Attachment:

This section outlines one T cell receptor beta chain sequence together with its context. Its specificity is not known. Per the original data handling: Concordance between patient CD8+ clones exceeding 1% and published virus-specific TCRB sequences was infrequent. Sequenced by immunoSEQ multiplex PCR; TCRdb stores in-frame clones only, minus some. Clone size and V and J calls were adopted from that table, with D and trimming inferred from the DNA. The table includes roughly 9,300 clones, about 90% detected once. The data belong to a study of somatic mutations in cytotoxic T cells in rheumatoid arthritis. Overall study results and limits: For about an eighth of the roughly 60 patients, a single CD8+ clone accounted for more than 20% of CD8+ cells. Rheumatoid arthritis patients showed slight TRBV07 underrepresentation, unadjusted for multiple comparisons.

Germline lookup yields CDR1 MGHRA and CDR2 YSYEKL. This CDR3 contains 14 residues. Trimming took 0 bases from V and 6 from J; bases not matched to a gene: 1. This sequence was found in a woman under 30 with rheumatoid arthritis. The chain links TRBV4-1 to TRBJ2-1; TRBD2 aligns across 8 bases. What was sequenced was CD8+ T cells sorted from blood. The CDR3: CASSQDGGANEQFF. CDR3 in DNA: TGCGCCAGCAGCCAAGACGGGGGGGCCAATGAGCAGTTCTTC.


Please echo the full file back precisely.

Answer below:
This section outlines one T cell receptor beta chain sequence together with its context. Its specificity is not known. Per the original data handling: Concordance between patient CD8+ clones exceeding 1% and published virus-specific TCRB sequences was infrequent. Sequenced by immunoSEQ multiplex PCR; TCRdb stores in-frame clones only, minus some. Clone size and V and J calls were adopted from that table, with D and trimming inferred from the DNA. The table includes roughly 9,300 clones, about 90% detected once. The data belong to a study of somatic mutations in cytotoxic T cells in rheumatoid arthritis. Overall study results and limits: For about an eighth of the roughly 60 patients, a single CD8+ clone accounted for more than 20% of CD8+ cells. Rheumatoid arthritis patients showed slight TRBV07 underrepresentation, unadjusted for multiple comparisons.

Germline lookup yields CDR1 MGHRA and CDR2 YSYEKL. This CDR3 contains 14 residues. Trimming took 0 bases from V and 6 from J; bases not matched to a gene: 1. This sequence was found in a woman under 30 with rheumatoid arthritis. The chain links TRBV4-1 to TRBJ2-1; TRBD2 aligns across 8 bases. What was sequenced was CD8+ T cells sorted from blood. The CDR3: CASSQDGGANEQFF. CDR3 in DNA: TGCGCCAGCAGCCAAGACGGGGGGGCCAATGAGCAGTTCTTC.